Great Lakes Shoreline Bill Poses Problems for Public Access

If you enjoy using the shoreline of the Great Lakes to walk, fish, swim, or any other activity, you may want to take notice. Those shores you walk may not be open to you under a bill being considered in the Senate Natural Resources committee.

Senate Bill 1052 (Sen. Tom Casperson, R–Escanaba) stems from a fight between some coastal land owners and the Department of Environmental Quality (DEQ) on the requirement that the owners apply for a permit from the DEQ in order to mow, groom, and remove vegetation between the ordinary high water mark (OHWM) and the water’s edge. The bill would allow Great Lakes property owners the ability to groom their beach up to the water’s edge without getting a permit, and eliminates the law’s reference to the OHWM.

Past Michigan Supreme Court cases have held that any area of dry or wet land between the water’s edge and the OHWM are subject to the Public Trust Doctrine. As part of the Public Trust Doctrine, the public has the ability to use that area for accessing our four bordering Great Lakes. It does not mean you can set up camp and stay the night there, but using the shoreline for beach walking,  fishing access, and access for other recreation has always in the past been acceptable.

The problem for our beach walkers now under this bill is that by removing the OHWM and inserting language that allows the shore owner to “otherwise maintain” land above the water’s edge, the public could run the risk of being kicked off the shore by fences and barricades built right up to the water’s edge, or face harassment or trespassing threats from neighbors or owner’s if walkers are not walking in the water.

For a state that is branding itself as Pure Michigan and boasts access to the most freshwater coastline in the world, this is a chilling thought. For those of us who love accessing our Great Lakes to fish, hunt, walk, swim, or play, this is just bad news.

There is still time to make your voice heard. Call your State Senator today and ask them to protect the public’s right to enjoy our Great Lakes coastline!

Find your Michigan Senator.

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  • Uncled

    The General public has a constant battle with water front property owners all over the state in an effort to gain access to water, be it the Great Lakes, or Inland waters.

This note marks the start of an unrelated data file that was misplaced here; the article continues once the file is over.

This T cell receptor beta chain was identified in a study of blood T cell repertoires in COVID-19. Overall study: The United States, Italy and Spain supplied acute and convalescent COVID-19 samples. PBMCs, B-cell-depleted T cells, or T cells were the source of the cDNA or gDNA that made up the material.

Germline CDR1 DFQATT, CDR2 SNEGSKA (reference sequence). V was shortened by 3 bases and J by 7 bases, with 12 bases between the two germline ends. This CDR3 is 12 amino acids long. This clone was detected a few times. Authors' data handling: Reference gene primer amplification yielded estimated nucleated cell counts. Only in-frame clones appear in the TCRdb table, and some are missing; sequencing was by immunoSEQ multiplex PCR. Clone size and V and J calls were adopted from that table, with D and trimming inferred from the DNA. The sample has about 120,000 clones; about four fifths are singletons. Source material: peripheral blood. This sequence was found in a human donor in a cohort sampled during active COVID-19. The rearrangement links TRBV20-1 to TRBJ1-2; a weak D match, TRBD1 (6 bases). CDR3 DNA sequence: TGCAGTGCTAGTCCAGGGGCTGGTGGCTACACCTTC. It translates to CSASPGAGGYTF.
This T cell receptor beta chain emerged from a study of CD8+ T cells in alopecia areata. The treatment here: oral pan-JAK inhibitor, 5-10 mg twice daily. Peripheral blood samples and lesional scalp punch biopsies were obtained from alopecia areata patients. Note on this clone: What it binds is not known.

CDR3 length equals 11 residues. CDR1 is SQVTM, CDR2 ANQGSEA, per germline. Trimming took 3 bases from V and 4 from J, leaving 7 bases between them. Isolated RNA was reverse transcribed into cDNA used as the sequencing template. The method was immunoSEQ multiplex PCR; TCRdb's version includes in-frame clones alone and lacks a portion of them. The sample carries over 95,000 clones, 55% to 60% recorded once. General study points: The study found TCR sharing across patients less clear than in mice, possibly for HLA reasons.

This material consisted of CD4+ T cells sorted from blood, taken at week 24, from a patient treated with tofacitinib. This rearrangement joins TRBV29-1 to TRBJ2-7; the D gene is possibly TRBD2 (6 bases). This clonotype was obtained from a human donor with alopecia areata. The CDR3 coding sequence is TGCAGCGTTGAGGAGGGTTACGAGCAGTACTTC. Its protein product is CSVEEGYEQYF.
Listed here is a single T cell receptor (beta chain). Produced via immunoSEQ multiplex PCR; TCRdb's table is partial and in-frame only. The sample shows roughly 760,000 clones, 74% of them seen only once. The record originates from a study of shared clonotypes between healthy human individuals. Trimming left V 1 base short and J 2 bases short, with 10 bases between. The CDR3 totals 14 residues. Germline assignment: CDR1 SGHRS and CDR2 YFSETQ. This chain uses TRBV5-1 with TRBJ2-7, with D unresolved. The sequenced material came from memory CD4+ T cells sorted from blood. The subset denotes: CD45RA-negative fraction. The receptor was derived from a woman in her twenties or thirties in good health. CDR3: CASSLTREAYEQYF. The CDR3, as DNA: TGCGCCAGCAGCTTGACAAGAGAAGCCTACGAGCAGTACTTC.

I’ve heard of property owners trying to buy a Public Access in an effort to keep the Public off THEIR LAKE.
    It’s the old Rich vs The Poor. The State Legislature must protect the rights of the General Public.

    • JF

      I know of two (2) Public Access areas that have been closed down in Emmet Count over the last 20 + years. One is on Crooked Lake in Conway and the other is in Harbor Springs on Glen Dr. Both were closed due to the property owners not wanting the public traffic.

  • Fosterrw

    That is the most untrue statement I’ve ever heard about beach gromming. I own 200′ of lake Michigan BEACH, it has always been a BEACH, and all we want to do is keep it that way. We enjoy the people walking by, but we want them to be able to walk by, not fight their way thru weeds, fragmites, sea shells all cause by lack of control of the Great Lakes by the DNR.
    Member SOS Board of Directors

  • Anonymous

    It is astounding to me how much energy my home state of mi spends making sure to keep both business and tourism away. Other states brag about their 100% public beaches. Not mi. Shut ‘em down baby! Is it any wonder a million people have already left?

  • Mtretired05

    It’s a shame that I pay thousand of dollars a year, in property taxes and watch all those Weeds and our imported invasive species grow uncontrollably . And to add insult to my view I have to kiss ass to try and control them. (DNR – SOIL EROSION – and Local goverment)

    • Uncled

      When you bought your property you buy everything you can see out your windows.

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